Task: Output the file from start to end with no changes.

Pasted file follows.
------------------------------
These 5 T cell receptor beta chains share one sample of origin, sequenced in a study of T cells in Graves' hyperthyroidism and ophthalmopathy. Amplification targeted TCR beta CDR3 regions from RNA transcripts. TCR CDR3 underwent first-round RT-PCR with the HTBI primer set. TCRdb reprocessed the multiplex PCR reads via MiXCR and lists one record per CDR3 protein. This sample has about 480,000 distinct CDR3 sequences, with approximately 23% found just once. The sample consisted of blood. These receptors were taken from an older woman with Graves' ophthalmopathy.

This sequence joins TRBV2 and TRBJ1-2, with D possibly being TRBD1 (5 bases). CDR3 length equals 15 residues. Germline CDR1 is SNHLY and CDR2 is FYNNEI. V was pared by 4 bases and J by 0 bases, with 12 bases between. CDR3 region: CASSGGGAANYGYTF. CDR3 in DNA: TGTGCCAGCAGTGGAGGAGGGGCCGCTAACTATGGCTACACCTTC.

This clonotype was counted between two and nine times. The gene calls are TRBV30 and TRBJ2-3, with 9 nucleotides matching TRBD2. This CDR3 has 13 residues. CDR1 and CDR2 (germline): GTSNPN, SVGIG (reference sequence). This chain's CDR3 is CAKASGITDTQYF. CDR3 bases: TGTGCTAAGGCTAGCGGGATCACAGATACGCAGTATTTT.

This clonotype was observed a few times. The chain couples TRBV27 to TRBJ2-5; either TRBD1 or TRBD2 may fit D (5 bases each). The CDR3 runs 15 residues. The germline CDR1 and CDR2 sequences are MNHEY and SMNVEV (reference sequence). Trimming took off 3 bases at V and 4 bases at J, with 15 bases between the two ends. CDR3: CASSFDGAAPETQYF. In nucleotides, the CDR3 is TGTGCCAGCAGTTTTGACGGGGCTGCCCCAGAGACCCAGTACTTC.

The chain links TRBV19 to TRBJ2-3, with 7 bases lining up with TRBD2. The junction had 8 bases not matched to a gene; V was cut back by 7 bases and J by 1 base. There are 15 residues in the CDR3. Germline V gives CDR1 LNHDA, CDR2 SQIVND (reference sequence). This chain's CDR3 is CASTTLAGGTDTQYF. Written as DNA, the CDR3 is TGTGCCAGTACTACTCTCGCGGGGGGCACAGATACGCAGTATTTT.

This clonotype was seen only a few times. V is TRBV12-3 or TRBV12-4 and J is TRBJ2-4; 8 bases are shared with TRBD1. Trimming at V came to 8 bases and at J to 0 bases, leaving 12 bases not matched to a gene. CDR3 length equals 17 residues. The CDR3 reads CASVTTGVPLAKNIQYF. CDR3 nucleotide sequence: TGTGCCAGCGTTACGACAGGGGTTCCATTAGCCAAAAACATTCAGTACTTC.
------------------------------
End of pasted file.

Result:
These 5 T cell receptor beta chains share one sample of origin, sequenced in a study of T cells in Graves' hyperthyroidism and ophthalmopathy. Amplification targeted TCR beta CDR3 regions from RNA transcripts. TCR CDR3 underwent first-round RT-PCR with the HTBI primer set. TCRdb reprocessed the multiplex PCR reads via MiXCR and lists one record per CDR3 protein. This sample has about 480,000 distinct CDR3 sequences, with approximately 23% found just once. The sample consisted of blood. These receptors were taken from an older woman with Graves' ophthalmopathy.

This sequence joins TRBV2 and TRBJ1-2, with D possibly being TRBD1 (5 bases). CDR3 length equals 15 residues. Germline CDR1 is SNHLY and CDR2 is FYNNEI. V was pared by 4 bases and J by 0 bases, with 12 bases between. CDR3 region: CASSGGGAANYGYTF. CDR3 in DNA: TGTGCCAGCAGTGGAGGAGGGGCCGCTAACTATGGCTACACCTTC.

This clonotype was counted between two and nine times. The gene calls are TRBV30 and TRBJ2-3, with 9 nucleotides matching TRBD2. This CDR3 has 13 residues. CDR1 and CDR2 (germline): GTSNPN, SVGIG (reference sequence). This chain's CDR3 is CAKASGITDTQYF. CDR3 bases: TGTGCTAAGGCTAGCGGGATCACAGATACGCAGTATTTT.

This clonotype was observed a few times. The chain couples TRBV27 to TRBJ2-5; either TRBD1 or TRBD2 may fit D (5 bases each). The CDR3 runs 15 residues. The germline CDR1 and CDR2 sequences are MNHEY and SMNVEV (reference sequence). Trimming took off 3 bases at V and 4 bases at J, with 15 bases between the two ends. CDR3: CASSFDGAAPETQYF. In nucleotides, the CDR3 is TGTGCCAGCAGTTTTGACGGGGCTGCCCCAGAGACCCAGTACTTC.

The chain links TRBV19 to TRBJ2-3, with 7 bases lining up with TRBD2. The junction had 8 bases not matched to a gene; V was cut back by 7 bases and J by 1 base. There are 15 residues in the CDR3. Germline V gives CDR1 LNHDA, CDR2 SQIVND (reference sequence). This chain's CDR3 is CASTTLAGGTDTQYF. Written as DNA, the CDR3 is TGTGCCAGTACTACTCTCGCGGGGGGCACAGATACGCAGTATTTT.

This clonotype was seen only a few times. V is TRBV12-3 or TRBV12-4 and J is TRBJ2-4; 8 bases are shared with TRBD1. Trimming at V came to 8 bases and at J to 0 bases, leaving 12 bases not matched to a gene. CDR3 length equals 17 residues. The CDR3 reads CASVTTGVPLAKNIQYF. CDR3 nucleotide sequence: TGTGCCAGCGTTACGACAGGGGTTCCATTAGCCAAAAACATTCAGTACTTC.